TRAVERSE CITY, MI – Moving to eliminate errors in processing point-of-sale buyer contracts and improving customer satisfaction, Chrysler Financial has begun initiating a new paperless electronic system called “eContract” at its dealerships.

Chrysler Financial is a business unit of DaimlerChrysler Financial Services Americas (DCFSA), with assets totaling nearly $64 billion and serving 3,868 dealerships.

Kelly L. Mankin, vice president-Chrysler brand marketing at DCFSA, says more than 100 Chrysler Group dealers in 11 states have begun using eContract since its launch in 2005. He expects that number to increase tenfold by year’s end and to reach 2,000 by the end of 2007.

Mankin, here for the annual Management Briefing Seminars, tells Ward’s during an interview no other auto maker has a system like eContract, which is an outgrowth of a contract verification system called AutOrigination launched in 1996. The network now supports nearly four out of five Chrysler Group dealerships.

Chrysler also is partnered with General Motors Corp., Ford Motor Co. and Toyota Motor Corp. in the “Route One” automated credit-application management system. Under Route One, dealers need only enter information once to cover credit checks at financial institutions. “This saves dealers time and money by eliminating the need for a bunch of faxes or phone calls,” Mankin points out.

EContract dovetails with Route One in that the next step in the process of buying or leasing a vehicle is the contract – a process that can be fraught with snafus because of the complexity involved, Mankin says.

Typically, a finance and insurance (F&I) staffer at the dealership completes the contract. “This is open to a lot of mistakes,” he says. “Outdated or wrong forms may be used, and even things like aligning the document properly on the fax machine can cause problems; they must align right to meet truth-in-lending laws.”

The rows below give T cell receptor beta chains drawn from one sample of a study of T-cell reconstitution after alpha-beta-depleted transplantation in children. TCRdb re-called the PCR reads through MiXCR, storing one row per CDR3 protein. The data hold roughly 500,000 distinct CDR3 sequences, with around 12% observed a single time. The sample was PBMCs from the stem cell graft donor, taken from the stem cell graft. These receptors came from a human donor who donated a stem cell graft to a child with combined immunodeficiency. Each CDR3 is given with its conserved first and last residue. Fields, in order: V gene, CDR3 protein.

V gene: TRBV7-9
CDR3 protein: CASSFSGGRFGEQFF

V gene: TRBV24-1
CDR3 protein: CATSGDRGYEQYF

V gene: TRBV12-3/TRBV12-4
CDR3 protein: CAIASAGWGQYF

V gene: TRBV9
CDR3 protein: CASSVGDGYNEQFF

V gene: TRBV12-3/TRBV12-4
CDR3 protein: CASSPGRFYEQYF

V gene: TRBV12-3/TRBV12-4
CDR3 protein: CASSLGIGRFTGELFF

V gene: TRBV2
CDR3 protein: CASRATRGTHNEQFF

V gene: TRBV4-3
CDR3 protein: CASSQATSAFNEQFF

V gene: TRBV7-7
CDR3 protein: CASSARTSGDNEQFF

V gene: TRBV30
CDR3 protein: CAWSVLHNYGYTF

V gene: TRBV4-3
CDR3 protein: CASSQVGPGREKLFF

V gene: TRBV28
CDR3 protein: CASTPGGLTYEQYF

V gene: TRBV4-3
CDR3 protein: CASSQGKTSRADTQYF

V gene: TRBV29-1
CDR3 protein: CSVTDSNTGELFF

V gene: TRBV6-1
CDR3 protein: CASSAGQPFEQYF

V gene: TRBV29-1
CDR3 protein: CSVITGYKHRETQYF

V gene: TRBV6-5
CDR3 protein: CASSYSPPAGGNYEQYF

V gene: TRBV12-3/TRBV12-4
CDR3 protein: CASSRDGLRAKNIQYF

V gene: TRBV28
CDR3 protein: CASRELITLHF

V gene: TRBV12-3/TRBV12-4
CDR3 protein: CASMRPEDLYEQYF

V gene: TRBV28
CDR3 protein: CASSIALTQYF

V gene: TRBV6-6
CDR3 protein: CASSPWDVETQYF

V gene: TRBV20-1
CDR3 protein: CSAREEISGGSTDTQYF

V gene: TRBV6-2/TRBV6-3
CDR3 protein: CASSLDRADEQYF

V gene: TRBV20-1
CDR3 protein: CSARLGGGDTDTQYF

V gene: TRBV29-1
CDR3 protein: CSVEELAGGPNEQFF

While not blaming dealers or F&I personnel for problems, Mankin says the current method of handling contracts can be extremely cumbersome.

Out-of-date forms may be used inadvertently, and “contracts can pile up over time before they’re sent to us or banks,” he says. “It may be a week before we even see a contract. Then they’ve got to be re-keyed and re-checked in our system before we can send out bills. The whole process can take up to 30 days,” he says.

Enter eContract, which Mankin says can reduce all of this time-consuming work to “a matter of minutes” – and with accuracy built-in at the source.

“Dealers construct the contract data and send it (electronically) to us where we go over 250 fields to assure accuracy for items like incentives and residual values. We handle hundreds of different contracts, which are constantly changing along with federal state and local laws and regulations. All of this is included in eContract programming, and we guarantee accuracy” in the final contract, Mankin says.

Dealers like e-Contract because, with swift contract processing, they can reduce their “float” – the time between signing a deal and getting it through financing – which can be costly: Until then, the vehicles remain in the dealer’s inventory, racking up interest charges. The faster the contracts become effective, the lower the dealer’s costs.

Improving customer satisfaction also is a key goal of eContract, Mankin says. Because it aims to eliminate errors or misunderstandings, disputes with buyers over terms and conditions theoretically disappear.

“The dealer retrieves the contract (from Chrysler Financial) from his management system, prints out a draft for the customer to see, and if he agrees, then he signs on a signature pad. This becomes a legal document. The customer gets a copy on the way out and the dealer sends us a copy electronically.”

Except for the buyer’s copy, all printed information is eliminated.

Mankin says eContract is available to Chrysler Group dealers without charge.

“What’s in it for Chrysler Financial? It eliminates financial errors, increases customer satisfaction and adds value to our dealers – and maybe we become the preferred lender,” Mankin says.